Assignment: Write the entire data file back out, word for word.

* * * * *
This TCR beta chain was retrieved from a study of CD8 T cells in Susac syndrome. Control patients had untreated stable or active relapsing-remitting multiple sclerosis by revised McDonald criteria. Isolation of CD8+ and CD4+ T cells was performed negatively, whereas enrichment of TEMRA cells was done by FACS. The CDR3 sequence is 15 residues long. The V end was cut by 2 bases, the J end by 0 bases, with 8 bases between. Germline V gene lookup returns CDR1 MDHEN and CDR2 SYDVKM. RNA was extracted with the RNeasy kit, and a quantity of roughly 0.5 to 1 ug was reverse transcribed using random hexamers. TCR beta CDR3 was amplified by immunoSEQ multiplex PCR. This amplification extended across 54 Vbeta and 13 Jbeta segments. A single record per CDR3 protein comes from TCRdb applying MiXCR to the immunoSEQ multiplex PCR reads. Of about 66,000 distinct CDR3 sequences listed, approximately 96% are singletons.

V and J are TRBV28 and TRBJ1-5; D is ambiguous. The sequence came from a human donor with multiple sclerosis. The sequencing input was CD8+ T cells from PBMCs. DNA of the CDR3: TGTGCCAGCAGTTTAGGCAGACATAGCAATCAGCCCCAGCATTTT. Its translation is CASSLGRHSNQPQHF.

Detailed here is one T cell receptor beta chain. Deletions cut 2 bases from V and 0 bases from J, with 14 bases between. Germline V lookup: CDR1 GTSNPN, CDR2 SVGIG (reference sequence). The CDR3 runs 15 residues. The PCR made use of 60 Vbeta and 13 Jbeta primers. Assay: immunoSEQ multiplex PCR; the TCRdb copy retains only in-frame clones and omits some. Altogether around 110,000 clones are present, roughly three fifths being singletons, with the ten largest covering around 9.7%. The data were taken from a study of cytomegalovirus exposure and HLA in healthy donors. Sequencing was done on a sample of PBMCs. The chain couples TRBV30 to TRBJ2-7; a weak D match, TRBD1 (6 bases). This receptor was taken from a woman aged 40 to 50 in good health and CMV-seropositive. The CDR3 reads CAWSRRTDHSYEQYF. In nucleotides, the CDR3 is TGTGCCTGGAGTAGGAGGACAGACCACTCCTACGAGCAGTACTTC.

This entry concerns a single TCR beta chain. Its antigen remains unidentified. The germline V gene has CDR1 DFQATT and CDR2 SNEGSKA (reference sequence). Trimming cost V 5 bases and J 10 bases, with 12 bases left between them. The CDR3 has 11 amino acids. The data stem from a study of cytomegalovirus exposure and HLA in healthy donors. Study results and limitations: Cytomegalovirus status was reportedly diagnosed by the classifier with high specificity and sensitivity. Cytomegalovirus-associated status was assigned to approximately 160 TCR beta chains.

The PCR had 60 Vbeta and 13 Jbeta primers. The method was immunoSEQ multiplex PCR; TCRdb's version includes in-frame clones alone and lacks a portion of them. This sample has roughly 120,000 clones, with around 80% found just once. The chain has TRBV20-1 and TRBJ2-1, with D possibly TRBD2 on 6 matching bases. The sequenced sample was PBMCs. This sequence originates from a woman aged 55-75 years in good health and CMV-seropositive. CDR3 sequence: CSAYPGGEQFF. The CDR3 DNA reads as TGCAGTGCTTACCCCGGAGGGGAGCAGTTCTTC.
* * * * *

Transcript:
This TCR beta chain was retrieved from a study of CD8 T cells in Susac syndrome. Control patients had untreated stable or active relapsing-remitting multiple sclerosis by revised McDonald criteria. Isolation of CD8+ and CD4+ T cells was performed negatively, whereas enrichment of TEMRA cells was done by FACS. The CDR3 sequence is 15 residues long. The V end was cut by 2 bases, the J end by 0 bases, with 8 bases between. Germline V gene lookup returns CDR1 MDHEN and CDR2 SYDVKM. RNA was extracted with the RNeasy kit, and a quantity of roughly 0.5 to 1 ug was reverse transcribed using random hexamers. TCR beta CDR3 was amplified by immunoSEQ multiplex PCR. This amplification extended across 54 Vbeta and 13 Jbeta segments. A single record per CDR3 protein comes from TCRdb applying MiXCR to the immunoSEQ multiplex PCR reads. Of about 66,000 distinct CDR3 sequences listed, approximately 96% are singletons.

V and J are TRBV28 and TRBJ1-5; D is ambiguous. The sequence came from a human donor with multiple sclerosis. The sequencing input was CD8+ T cells from PBMCs. DNA of the CDR3: TGTGCCAGCAGTTTAGGCAGACATAGCAATCAGCCCCAGCATTTT. Its translation is CASSLGRHSNQPQHF.

Detailed here is one T cell receptor beta chain. Deletions cut 2 bases from V and 0 bases from J, with 14 bases between. Germline V lookup: CDR1 GTSNPN, CDR2 SVGIG (reference sequence). The CDR3 runs 15 residues. The PCR made use of 60 Vbeta and 13 Jbeta primers. Assay: immunoSEQ multiplex PCR; the TCRdb copy retains only in-frame clones and omits some. Altogether around 110,000 clones are present, roughly three fifths being singletons, with the ten largest covering around 9.7%. The data were taken from a study of cytomegalovirus exposure and HLA in healthy donors. Sequencing was done on a sample of PBMCs. The chain couples TRBV30 to TRBJ2-7; a weak D match, TRBD1 (6 bases). This receptor was taken from a woman aged 40 to 50 in good health and CMV-seropositive. The CDR3 reads CAWSRRTDHSYEQYF. In nucleotides, the CDR3 is TGTGCCTGGAGTAGGAGGACAGACCACTCCTACGAGCAGTACTTC.

This entry concerns a single TCR beta chain. Its antigen remains unidentified. The germline V gene has CDR1 DFQATT and CDR2 SNEGSKA (reference sequence). Trimming cost V 5 bases and J 10 bases, with 12 bases left between them. The CDR3 has 11 amino acids. The data stem from a study of cytomegalovirus exposure and HLA in healthy donors. Study results and limitations: Cytomegalovirus status was reportedly diagnosed by the classifier with high specificity and sensitivity. Cytomegalovirus-associated status was assigned to approximately 160 TCR beta chains.

The PCR had 60 Vbeta and 13 Jbeta primers. The method was immunoSEQ multiplex PCR; TCRdb's version includes in-frame clones alone and lacks a portion of them. This sample has roughly 120,000 clones, with around 80% found just once. The chain has TRBV20-1 and TRBJ2-1, with D possibly TRBD2 on 6 matching bases. The sequenced sample was PBMCs. This sequence originates from a woman aged 55-75 years in good health and CMV-seropositive. CDR3 sequence: CSAYPGGEQFF. The CDR3 DNA reads as TGCAGTGCTTACCCCGGAGGGGAGCAGTTCTTC.